In the words of humorist Erma Bombeck: “The grass over the septic tank is always greener.” Having problems with your sewage system is no laughing matter.
In the words of humorist Erma Bombeck: “The grass over the septic tank is always greener.” Having problems with your sewage system is no laughing matter. It is important that your system is maintained to function as intended, as repairs or replacements can be costly. If a faulty system is discovered, the system must be corrected or its use ceased.
The Maine Plumbing Code mandates that the community must verify that the structure has a proper sanitation method in place before granting a building permit. The Caribou Ordinance stipulates that properties within the service area of the public sewer system must be connected to the Caribou Utilities District (CUD). Many homes in Caribou are located in rural areas and have a private underground sewage system.
According to Dana Chapman, a local site appraiser, the system design is $ 400 unless a backhoe is used to dig test pits 48 inches deep, adding an additional $ 100 to $ 200. Mr. Chapman said, “Only after the HHE-200 septic tank plan is completed can a contractor submit a quote. Many things can vary such as when a pump is needed, the amount and type of fill, the soil conditions present, and if the system is in or above the ground. ”
The HHE-200 is then inspected and approved by the local plumbing inspector, an approval number is issued, and fees are charged. If work is started before the permit is issued, state law mandates that fees be doubled. It is important that the owner or contractor request the necessary inspections during construction.
The most commonly installed system is a stone and pipe septic tank field with a 1000 gallon concrete septic tank. The installation ranges from $ 8,500 to $ 10,000. If you have a small amount or unsuitable floors, the site assessor may suggest that a septic tank field create a proprietary product, adding an additional $ 3,000-4,000 to the cost of installing the system.
Note: Site Evaluators and System Installers are private contractors and prices vary. After designing a system, the installer has 24 months after he is allowed to start working on the system to the satisfaction of the inspector. If not, the approval will expire and the site evaluator will have to visit the property again. If a building permit application is made that requires an expansion of the existing system – such as adding additional bedrooms – information about the septic tank is required. The installation code allows the owner to use the existing system if there is enough space on the property to build a system of the correct size.
Before granting the building permit, the owner must have a replacement system that has been checked and approved by the inspector. No approval is given and no fees are charged. Instead, this new design will be entered on the Register of Deeds and neighboring landowners will be notified by registered mail to avoid installing a new well that would interfere with the installation at a later date. State site evaluator Brent Lawson recently wrote in an email: “If a sewer system is recorded on the Register of Deeds, all time for that design will stop and as long as it is recorded it is still acceptable if it is taken out, to provide everything. If any, deviations are approved by the relevant departments before they are recorded and installed, even if they are 10 years after the design date. No revision needs to be made. ”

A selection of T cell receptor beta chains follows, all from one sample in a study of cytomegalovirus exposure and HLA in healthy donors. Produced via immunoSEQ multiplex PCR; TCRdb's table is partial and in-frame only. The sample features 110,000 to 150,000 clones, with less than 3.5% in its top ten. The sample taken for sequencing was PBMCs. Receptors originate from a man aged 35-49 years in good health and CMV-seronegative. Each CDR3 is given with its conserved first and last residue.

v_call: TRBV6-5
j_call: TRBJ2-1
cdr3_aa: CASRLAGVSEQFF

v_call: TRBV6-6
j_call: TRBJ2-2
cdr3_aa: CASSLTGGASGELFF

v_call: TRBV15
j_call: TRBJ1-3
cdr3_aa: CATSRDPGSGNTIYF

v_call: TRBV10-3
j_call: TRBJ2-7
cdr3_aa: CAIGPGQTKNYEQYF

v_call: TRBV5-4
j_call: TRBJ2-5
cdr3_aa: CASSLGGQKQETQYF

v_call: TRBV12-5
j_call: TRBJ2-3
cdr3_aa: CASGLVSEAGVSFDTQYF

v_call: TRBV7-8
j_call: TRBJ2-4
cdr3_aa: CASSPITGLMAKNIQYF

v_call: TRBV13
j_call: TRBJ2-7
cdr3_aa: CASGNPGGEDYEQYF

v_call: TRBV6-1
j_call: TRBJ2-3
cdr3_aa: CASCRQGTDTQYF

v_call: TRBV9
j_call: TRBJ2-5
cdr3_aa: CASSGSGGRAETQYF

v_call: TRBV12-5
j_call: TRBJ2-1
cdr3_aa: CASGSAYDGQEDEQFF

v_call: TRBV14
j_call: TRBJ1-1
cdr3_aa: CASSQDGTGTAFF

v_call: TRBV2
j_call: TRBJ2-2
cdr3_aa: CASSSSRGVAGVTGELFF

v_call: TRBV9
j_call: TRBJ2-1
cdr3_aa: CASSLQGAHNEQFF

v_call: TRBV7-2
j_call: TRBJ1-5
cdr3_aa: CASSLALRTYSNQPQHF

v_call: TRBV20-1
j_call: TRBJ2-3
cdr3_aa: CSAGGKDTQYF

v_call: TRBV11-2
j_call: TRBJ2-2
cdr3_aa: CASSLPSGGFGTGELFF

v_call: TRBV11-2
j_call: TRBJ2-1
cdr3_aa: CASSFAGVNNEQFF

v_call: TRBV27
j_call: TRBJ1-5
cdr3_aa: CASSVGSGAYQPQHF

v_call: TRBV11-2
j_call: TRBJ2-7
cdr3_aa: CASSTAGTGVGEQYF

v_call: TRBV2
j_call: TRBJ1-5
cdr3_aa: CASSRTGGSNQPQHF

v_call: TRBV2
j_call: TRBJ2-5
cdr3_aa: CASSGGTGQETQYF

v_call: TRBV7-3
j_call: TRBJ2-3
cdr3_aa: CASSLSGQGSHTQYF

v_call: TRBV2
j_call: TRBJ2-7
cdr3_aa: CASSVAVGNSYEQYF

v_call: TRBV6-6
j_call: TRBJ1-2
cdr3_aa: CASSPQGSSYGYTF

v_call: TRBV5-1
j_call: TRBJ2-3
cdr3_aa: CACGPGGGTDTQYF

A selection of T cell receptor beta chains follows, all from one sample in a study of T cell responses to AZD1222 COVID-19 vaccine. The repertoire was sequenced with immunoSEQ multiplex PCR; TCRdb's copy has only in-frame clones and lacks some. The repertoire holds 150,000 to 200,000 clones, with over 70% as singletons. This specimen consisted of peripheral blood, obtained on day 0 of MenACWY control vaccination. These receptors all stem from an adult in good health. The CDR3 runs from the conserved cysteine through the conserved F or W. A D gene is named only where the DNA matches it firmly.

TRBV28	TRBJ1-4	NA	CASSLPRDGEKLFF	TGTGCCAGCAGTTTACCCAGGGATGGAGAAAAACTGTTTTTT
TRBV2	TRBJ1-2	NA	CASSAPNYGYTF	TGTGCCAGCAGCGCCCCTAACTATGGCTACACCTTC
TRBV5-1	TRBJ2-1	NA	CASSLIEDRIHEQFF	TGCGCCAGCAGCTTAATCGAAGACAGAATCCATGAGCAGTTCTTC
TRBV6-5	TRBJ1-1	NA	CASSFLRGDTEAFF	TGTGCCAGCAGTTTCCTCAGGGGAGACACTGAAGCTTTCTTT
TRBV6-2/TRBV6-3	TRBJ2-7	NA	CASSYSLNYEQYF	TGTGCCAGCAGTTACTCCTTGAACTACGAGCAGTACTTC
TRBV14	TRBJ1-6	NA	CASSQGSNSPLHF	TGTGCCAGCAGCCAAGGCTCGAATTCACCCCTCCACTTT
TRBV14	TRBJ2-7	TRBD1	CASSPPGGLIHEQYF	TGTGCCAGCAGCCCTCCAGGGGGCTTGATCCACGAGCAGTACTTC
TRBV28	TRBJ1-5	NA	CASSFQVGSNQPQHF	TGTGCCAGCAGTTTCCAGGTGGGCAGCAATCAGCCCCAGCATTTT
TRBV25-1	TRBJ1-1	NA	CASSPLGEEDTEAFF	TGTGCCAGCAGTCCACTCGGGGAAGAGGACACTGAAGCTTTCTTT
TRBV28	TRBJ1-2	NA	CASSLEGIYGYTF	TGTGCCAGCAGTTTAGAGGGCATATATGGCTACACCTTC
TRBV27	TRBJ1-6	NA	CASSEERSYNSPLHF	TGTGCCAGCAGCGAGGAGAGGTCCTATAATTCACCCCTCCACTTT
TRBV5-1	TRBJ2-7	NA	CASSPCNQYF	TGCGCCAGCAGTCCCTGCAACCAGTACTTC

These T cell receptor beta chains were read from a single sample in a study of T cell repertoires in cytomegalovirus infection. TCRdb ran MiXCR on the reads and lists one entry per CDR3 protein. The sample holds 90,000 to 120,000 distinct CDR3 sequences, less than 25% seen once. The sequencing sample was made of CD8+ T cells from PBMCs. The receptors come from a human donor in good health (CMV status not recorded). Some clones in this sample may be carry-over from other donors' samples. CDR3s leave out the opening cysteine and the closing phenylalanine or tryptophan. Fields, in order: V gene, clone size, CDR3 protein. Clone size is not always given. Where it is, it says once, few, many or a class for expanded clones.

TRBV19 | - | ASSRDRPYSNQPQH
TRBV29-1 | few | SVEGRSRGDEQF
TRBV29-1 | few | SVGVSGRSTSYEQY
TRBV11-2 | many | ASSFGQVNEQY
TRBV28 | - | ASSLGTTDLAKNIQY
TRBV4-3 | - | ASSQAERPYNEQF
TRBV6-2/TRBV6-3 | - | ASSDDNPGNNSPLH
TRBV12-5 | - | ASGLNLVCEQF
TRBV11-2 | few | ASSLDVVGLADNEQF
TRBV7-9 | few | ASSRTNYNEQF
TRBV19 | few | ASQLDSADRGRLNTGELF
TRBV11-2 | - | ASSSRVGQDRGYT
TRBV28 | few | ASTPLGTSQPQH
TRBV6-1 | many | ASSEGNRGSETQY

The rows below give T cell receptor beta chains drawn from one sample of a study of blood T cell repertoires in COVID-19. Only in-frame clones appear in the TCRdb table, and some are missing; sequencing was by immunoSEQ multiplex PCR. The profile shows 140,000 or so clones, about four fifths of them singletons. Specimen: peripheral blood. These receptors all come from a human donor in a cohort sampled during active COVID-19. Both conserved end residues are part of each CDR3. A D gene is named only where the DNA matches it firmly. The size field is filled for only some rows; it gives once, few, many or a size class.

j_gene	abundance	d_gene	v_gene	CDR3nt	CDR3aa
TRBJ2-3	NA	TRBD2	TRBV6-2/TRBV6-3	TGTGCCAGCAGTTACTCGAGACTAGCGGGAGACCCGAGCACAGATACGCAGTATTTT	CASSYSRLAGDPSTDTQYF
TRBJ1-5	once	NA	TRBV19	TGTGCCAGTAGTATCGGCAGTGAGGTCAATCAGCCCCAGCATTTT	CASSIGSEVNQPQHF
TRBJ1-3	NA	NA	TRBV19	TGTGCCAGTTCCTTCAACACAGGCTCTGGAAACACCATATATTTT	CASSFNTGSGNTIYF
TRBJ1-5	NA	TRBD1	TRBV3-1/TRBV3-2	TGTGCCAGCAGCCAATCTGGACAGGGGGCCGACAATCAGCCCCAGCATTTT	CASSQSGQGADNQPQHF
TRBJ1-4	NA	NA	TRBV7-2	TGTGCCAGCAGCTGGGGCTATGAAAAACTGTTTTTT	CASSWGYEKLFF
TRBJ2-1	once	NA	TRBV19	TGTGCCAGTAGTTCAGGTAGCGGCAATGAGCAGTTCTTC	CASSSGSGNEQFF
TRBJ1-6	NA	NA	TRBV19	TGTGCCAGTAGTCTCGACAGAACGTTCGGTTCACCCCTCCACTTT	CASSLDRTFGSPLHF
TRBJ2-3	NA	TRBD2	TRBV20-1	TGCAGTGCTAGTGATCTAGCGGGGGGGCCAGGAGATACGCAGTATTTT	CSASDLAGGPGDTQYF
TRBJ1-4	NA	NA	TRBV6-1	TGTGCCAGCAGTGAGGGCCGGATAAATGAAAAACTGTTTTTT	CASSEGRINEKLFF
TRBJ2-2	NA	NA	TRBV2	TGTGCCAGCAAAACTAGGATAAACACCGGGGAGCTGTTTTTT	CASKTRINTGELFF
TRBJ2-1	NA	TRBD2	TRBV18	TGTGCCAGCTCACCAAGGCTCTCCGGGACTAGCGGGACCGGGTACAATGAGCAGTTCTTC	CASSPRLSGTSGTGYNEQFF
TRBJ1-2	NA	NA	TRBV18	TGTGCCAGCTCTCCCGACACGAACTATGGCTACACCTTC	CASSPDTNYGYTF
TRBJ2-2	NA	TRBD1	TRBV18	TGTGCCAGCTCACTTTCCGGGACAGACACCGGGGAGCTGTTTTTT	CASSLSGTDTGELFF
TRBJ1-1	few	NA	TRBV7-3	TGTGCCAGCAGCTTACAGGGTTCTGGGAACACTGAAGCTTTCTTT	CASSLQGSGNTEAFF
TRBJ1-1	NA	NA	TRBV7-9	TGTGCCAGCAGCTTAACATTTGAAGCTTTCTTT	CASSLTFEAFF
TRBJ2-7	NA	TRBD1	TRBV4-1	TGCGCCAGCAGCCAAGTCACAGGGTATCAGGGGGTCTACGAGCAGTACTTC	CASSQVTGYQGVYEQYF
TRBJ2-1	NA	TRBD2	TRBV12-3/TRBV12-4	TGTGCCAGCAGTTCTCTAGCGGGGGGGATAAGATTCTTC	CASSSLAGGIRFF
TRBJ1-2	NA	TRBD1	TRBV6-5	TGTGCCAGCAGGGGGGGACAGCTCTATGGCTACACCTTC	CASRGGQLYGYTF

The minimum fees for sanitary permits are set by the state. External plumbing fees depend on the components installed. A complete undeveloped disposal system (most common) costs $ 250. If a deviation is required, an additional $ 20 fee will be charged. Each municipality must consider the permits issued and the fees levied by the state, along with 25 percent of the plumbing fees and 100 percent of the DEP surcharge fees ($ 15 for the entire sewer system).
If a property is offered for sale, the state required disclosure requires information about the septic tank. If the home is purchased on a government guaranteed loan (FHA or USDA / RH), the appraiser may be required to provide a statement that the septic tank and disposal field are within the required setback distances from the well and property lines. With a copy of the approved design, the appraiser can report information to the lender. If no information is known, a licensed site evaluator can be employed to prepare a report on the inspection of the septic tank system (HHE-240). The cost is typically $ 150 to $ 250 if non-invasive. If a backhoe loader is required to dig the leach field, that cost increases to $ 300 to $ 800.
To search for Maine permits visit https://www1.maine.gov/cgi-bin/online/mecdc/septicplans/index.pl.
If you have any questions about tax returns, plumbing, or other permits please call me at 493-5961 or email me: [email protected]. I am grateful to be in your service every day.
Penny Thompson is a Caribous Tax Advisor and Construction Officer. She can be reached at 493-5961 or [email protected].